When all is said and done, approximately 120 Nelson artists will participate in the upcoming 12th Blue Night culture crawl organized by Brian Kalbfleisch. The inter-disciplinary, multi-venue event will feature work from poets, dancers, musicians, filmmakers, visual artists and others working in a myriad of art forms.
And it’s continuing to evolve.
“We’re getting rid of perceived barriers,” Kalbfleisch told the Star. “The idea is that Blue Night is the flagship of a few days or even a week of art that can happen anywhere.”
For branding purposes, the Friday, Nov. 27 crawl that will occur at 24 venues around town, is the “official” Blue Night. Attendees are free to attend any venue where art is being displayed or performed, and the night will culminate with a 10 p.m. reception and dance showcase at Bloom Nightclub.
“This is so refreshing for the Nelson arts and culture scene,” said Zan Comerford, the social media manager for Blue Night. “We’re giving a whole other group this dynamic and engaging platform to be witnessed. And now it’s starting to spill over into workshops and classes and dance showcases, our innovative space. This is the next generation of Blue Night.”
Comerford, though she’s not an artist herself, likes to pour her energy into “lifting up other people’s art and drawing attention to their work.”
And the work she appreciates embraces the “renegade spirit” of the Kootenays.
“We have this unstoppable scene that isn’t dependent on trends going on in the larger world. You can make a name for yourself here in Nelson really easily and I think that’s beautiful.”
Kalbfleisch has also orchestrated a number of spin-off events, including a Neil Young tribute concert, a collaboration with Art Party and a series of talks on the Saturday afternoon following Blue Night. It’s this openness to new ideas that he wants to cultivate in the community.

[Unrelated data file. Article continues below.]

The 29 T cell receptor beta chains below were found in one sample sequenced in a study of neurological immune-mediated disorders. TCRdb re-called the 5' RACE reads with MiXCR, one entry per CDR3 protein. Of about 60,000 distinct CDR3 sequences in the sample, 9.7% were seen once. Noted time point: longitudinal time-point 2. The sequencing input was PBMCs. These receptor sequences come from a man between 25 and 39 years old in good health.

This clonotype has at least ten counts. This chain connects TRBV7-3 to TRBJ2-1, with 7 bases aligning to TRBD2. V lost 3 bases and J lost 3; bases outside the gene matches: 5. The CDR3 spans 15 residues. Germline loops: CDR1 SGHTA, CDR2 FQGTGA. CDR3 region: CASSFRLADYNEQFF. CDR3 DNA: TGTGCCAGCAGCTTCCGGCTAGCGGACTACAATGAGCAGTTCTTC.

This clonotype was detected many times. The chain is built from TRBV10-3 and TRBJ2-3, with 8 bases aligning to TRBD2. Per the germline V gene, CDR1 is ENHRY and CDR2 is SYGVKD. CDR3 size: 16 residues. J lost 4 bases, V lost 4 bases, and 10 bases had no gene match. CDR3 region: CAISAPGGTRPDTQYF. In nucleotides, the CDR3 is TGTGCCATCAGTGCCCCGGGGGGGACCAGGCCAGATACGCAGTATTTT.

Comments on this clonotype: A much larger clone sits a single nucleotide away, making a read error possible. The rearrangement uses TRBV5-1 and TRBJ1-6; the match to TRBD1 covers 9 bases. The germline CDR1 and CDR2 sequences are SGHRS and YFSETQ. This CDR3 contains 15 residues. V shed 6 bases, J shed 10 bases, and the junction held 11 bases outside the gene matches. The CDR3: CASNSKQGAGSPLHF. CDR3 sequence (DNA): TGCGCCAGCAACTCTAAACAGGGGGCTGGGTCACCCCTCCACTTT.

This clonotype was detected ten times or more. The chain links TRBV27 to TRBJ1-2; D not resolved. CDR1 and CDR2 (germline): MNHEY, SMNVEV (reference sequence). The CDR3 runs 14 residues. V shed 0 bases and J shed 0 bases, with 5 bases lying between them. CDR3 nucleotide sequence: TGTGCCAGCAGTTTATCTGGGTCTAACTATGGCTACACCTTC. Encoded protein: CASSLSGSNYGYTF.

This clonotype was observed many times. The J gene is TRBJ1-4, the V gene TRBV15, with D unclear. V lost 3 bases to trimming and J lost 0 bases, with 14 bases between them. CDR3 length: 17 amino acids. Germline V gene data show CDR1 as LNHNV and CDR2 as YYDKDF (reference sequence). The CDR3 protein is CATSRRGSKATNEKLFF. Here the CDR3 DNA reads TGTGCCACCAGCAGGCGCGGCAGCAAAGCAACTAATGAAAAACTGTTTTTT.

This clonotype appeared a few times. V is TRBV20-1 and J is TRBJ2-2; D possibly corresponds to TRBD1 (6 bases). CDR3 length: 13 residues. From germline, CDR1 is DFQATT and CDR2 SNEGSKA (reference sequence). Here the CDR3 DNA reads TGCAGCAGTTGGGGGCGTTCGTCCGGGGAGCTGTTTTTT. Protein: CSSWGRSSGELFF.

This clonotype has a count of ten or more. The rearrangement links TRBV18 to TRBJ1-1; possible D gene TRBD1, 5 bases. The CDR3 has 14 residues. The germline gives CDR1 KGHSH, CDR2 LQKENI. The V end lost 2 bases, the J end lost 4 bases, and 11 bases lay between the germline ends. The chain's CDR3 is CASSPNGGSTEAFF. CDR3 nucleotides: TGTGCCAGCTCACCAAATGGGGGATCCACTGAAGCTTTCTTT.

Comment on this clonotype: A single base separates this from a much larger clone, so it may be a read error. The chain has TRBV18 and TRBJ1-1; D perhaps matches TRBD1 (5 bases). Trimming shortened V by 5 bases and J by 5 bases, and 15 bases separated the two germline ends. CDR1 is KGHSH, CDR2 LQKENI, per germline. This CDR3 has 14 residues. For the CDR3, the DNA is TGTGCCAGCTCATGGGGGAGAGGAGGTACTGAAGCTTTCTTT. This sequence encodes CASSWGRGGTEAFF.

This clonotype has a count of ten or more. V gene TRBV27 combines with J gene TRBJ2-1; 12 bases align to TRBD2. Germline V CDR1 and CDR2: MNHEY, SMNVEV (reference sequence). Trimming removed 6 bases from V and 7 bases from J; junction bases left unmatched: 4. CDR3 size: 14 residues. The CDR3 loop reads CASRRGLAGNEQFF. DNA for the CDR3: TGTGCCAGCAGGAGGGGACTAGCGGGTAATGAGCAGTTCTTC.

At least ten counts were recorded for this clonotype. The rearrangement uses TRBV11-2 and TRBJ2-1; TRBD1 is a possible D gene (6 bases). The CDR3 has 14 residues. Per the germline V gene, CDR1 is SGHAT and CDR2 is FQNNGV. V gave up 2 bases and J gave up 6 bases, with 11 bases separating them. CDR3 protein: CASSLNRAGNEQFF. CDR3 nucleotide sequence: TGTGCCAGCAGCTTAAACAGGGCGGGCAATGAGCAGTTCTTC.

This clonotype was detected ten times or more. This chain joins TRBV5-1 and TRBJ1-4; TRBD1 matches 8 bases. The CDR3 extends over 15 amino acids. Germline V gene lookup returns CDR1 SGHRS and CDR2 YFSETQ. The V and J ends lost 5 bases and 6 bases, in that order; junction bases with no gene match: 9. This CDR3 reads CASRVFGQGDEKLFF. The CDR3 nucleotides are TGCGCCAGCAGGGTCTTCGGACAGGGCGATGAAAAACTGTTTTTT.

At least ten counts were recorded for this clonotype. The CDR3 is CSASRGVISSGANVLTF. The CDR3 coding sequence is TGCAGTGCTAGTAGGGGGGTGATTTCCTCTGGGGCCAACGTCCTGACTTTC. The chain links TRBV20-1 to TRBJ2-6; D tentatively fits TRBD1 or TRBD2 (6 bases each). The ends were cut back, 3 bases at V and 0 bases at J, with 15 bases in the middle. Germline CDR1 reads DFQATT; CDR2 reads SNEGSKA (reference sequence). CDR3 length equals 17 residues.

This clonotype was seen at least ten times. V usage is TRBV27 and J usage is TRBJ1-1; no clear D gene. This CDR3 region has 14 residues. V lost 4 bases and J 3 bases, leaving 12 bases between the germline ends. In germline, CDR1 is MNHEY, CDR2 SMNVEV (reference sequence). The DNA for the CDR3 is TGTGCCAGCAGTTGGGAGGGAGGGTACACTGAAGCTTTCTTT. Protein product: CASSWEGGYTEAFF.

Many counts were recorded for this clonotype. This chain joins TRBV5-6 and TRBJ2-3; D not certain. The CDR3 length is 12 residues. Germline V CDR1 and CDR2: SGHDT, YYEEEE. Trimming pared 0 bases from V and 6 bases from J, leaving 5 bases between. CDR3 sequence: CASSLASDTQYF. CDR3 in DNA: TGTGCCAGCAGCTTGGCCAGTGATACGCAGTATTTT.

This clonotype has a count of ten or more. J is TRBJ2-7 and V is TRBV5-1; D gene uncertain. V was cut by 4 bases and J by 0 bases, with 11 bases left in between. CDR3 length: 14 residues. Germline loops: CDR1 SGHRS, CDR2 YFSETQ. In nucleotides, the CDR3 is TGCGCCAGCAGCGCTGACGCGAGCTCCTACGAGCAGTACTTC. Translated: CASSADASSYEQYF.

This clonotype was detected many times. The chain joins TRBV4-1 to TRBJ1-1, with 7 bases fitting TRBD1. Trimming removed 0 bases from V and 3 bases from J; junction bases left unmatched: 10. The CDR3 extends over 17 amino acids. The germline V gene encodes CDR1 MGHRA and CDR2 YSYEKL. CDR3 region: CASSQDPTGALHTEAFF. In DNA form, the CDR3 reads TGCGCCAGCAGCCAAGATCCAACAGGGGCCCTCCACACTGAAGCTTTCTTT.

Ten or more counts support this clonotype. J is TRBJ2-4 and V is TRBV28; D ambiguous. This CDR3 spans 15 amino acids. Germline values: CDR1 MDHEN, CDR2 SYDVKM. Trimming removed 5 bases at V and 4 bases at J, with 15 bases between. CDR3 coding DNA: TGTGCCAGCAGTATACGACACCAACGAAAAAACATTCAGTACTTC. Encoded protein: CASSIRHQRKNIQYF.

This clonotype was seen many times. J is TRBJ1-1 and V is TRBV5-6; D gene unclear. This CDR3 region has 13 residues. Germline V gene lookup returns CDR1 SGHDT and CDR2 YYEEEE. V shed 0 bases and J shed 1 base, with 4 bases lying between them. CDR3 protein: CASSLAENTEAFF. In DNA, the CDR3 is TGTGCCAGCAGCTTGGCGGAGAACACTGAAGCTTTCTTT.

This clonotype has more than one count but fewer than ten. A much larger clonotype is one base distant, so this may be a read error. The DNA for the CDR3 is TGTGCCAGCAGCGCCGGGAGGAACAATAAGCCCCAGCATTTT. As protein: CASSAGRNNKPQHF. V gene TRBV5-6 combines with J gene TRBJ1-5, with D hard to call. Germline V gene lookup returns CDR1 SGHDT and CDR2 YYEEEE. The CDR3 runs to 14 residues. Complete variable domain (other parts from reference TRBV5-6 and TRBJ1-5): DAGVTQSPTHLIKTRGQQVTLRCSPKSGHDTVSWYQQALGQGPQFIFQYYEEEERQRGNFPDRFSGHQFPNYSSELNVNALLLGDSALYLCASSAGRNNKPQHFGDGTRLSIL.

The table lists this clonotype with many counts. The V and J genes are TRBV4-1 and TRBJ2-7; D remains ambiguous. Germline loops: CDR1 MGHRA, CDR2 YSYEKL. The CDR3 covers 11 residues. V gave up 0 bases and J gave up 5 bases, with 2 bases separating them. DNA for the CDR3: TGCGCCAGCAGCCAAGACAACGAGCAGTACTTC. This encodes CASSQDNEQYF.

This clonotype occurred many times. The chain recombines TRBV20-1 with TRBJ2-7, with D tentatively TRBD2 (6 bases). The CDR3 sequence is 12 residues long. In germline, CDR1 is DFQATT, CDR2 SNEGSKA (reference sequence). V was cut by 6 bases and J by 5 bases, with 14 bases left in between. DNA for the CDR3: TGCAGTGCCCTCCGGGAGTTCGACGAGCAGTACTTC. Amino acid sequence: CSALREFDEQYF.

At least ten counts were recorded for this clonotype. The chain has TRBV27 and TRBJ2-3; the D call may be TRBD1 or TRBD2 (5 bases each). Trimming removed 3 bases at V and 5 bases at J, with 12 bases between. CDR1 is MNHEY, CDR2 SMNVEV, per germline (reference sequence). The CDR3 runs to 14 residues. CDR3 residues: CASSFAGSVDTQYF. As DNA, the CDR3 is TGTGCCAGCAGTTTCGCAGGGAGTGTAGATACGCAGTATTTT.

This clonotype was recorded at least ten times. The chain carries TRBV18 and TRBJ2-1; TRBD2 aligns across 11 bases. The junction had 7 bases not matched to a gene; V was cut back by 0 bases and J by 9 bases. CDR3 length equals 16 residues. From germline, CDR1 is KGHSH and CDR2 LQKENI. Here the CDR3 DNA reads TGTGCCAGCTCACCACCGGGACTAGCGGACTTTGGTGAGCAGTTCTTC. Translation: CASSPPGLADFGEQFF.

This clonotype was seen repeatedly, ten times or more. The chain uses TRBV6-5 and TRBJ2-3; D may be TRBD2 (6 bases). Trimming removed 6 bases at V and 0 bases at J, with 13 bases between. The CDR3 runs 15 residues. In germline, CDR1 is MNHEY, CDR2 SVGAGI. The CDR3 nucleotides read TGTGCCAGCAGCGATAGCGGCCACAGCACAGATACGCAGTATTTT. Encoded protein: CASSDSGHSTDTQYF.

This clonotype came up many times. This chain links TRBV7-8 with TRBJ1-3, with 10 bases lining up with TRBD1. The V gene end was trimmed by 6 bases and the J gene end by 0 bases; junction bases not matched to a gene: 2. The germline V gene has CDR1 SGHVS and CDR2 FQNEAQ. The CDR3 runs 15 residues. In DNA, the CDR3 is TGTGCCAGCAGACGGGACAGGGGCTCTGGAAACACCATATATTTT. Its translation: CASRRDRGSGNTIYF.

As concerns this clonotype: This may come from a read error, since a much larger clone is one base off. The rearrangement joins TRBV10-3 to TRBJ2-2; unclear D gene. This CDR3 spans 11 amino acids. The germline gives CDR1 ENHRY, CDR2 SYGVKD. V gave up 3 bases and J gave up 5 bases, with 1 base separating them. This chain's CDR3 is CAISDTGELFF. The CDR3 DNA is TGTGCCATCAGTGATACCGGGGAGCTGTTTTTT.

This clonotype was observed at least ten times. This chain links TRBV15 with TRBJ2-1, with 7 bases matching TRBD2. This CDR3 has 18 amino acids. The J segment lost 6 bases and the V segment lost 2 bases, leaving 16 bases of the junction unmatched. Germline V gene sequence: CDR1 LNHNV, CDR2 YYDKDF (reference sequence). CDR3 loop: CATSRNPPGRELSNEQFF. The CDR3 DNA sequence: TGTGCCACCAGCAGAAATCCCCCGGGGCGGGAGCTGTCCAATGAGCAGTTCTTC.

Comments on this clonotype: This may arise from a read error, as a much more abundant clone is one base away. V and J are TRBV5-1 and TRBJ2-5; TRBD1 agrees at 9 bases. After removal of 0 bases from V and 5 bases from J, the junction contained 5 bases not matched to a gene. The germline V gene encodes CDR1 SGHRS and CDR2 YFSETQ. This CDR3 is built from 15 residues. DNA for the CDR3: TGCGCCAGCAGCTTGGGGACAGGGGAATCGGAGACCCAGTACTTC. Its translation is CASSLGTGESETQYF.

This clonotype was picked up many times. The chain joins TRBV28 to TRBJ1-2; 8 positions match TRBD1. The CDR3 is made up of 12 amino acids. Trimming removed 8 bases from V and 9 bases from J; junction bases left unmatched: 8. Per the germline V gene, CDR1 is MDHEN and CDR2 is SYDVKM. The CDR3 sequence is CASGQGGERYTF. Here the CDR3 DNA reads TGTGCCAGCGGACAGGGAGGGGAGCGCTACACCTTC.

“For instance, I was contacted by Thompson’s Funeral Home and they said ‘we have this great space no one uses, and we want to get involved.’ I went over there and sure enough it’s an awesome space, but it’s well off the beaten path.”
And as if he wasn’t already dealing with enough, Kalbfleisch is looking to expand his efforts even further.
“I want to get into the healing arts. A lot of the venues we have, like yoga studios, have played an important role in Blue Night and I think the healing arts are an important art form. There there’s the culinary arts, permaculture, gardening … In May I really want to have the artist talk thing take off more.”
Cheryl Thornton, the Art Walk 2015 coordinator, is collaborating with Blue Night this year because she believes in the work Kalbfleisch is doing.
“I think it’s remarkable how much money Brian is putting back into artists’ hands. In my role as arts administrator, that’s something I feel really strongly about. Brian has been successful at making the Nelson arts scene more inclusive and expanding it, so we’re rolling more forms and disciplines under the umbrella of what we’re talking about when we say art.”
Kalbfleisch is stoked so many unorthodox venues are getting involved.
“This time around we’ve got some exciting new venues, like Finley’s, where there will be live painting from Rhandi Sandford and Sharon Epic. And this time around the West Kootenay Teacher Education Program has offered up their beautiful space too [in the former Nelson Daily News building].”
Kalbfleisch said Blue Night has “evolved to the point it’s hard to define,” and he’s okay with that because he wants to “blow up the idea of where and what art should be.”